Natural gas futures were trading close to even early Tuesday as overnight weather trends were mixed and a tropical cyclone approaching the Gulf of Mexico (GOM) prompted further production declines. The November Nymex contract was trading 0.4 cents lower at $3.020/MMBtu at around 8:45 a.m. ET. December was down 1.8 cents to $3.235.
Tropical Storm Zeta was about 45 miles east of Progreso, Mexico, and 540 miles south of the mouth of the Mississippi River as of 8 a.m. ET Tuesday, the National Hurricane Center (NHC) said. The storm was traveling northwest at 14 mph and carrying maximum sustained winds of 70 mph.
“Zeta should turn toward the north tonight, and a faster northward to north-northeastward motion is expected on Wednesday,” the NHC said. “On the forecast track, the center of Zeta will move over the southern Gulf of Mexico later this morning, and over the central Gulf of Mexico tonight. Zeta is forecast to approach the northern Gulf Coast on Wednesday” and make landfall late Wednesday or Wednesday night.
The arrival of the latest tropical cyclone to sweep through the GOM this season has prompted another round of offshore production shut-ins. Genscape Inc. estimates early Tuesday showed GOM dry gas production sliding to 447 MMcf/d, down from more than 1.5 Bcf/d as of this past Saturday.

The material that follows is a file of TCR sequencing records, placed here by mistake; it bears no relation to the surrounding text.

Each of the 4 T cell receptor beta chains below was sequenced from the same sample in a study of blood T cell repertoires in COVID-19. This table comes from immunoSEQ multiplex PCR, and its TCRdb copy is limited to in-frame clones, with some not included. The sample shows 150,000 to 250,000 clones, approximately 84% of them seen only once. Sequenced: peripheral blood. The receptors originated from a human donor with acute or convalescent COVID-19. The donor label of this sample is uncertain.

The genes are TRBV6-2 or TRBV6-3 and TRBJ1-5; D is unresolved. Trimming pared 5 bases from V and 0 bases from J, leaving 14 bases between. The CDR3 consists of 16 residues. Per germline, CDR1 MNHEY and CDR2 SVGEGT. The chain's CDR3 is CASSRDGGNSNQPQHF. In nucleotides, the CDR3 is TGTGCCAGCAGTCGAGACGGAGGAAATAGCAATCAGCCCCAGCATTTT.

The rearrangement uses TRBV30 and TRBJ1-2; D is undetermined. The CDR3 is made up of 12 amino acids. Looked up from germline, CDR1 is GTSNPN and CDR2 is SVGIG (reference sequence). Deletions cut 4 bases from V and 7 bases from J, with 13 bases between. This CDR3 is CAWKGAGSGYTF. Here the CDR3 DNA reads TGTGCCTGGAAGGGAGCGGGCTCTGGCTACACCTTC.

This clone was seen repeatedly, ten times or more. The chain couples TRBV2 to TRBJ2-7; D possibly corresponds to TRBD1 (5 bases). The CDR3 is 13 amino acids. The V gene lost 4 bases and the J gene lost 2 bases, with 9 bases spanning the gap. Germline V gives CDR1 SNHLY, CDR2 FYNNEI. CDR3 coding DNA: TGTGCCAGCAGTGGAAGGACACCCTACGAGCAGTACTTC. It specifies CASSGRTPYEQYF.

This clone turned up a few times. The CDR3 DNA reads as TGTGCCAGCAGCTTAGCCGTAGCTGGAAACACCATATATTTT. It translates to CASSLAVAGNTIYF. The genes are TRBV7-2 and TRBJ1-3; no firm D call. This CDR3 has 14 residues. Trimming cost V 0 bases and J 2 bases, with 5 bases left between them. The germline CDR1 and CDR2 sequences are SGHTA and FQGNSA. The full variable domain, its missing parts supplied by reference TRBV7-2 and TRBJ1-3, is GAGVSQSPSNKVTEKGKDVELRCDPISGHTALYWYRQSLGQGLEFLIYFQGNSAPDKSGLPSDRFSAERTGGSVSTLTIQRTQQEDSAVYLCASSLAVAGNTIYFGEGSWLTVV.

Production declines since Saturday have occurred on the Destin Pipeline, Nautilus, Transcontinental Gas Pipe Line, and Discovery Gas Transmission, Genscape analyst Preston Fussee-Durham wrote in a note to clients Tuesday.
“Currently, Destin and Nautilus have issued notices” concerning Zeta “and continue to evacuate nonessential personnel from their platforms,” Fussee-Durham said.
Meanwhile, the overnight forecast data was mixed, including colder trends for this weekend into early next week countered by milder trends for the Nov. 4-10 period, according to NatGasWeather.
The first seven days of the 15-day pattern now appear bullish, while days eight through 15 remain “solidly bearish” as warmer than normal temperatures are expected to spread over most of the country, the forecaster said.
“Volatile trade is expected the next few days as November 2020 contracts expire” and given recent market sensitivity to daily shifts in liquefied natural gas (LNG) demand, production and weather, NatGasWeather said. “LNG is down slightly day/day, but production is likely to be lower due to Zeta tracking through the Gulf. Weather trends have been mixed between colder for the front week but warmer for Week 2. Which of these elements will be most important for today’s trade?”
Looking at the technicals for the December contract, which takes over as the front month this week, prices could be pausing or peaking, according to ICAP Technical Analysis analyst Brian LaRose.
“While the path of least resistance still appears to be up for the November contract, the same can not be said for the December contract, which has struggled to reach fresh highs since late September,” LaRose said. Bulls will “need to quickly lift December over $3.362-3.370-3.404 to have a shot at $3.593-3.614. We see the risk for a sudden dump to $3.090-3.085, even $2.917-2.914 otherwise.”
December crude oil futures were up 17 cents to $38.73/bbl at around 8:45 a.m. ET, while November RBOB gasoline was up fractionally to $1.1183/gal.
© 2020 Natural Gas Intelligence. All rights reserved.
ISSN © 1532-1231 | ISSN © 2577-9877 |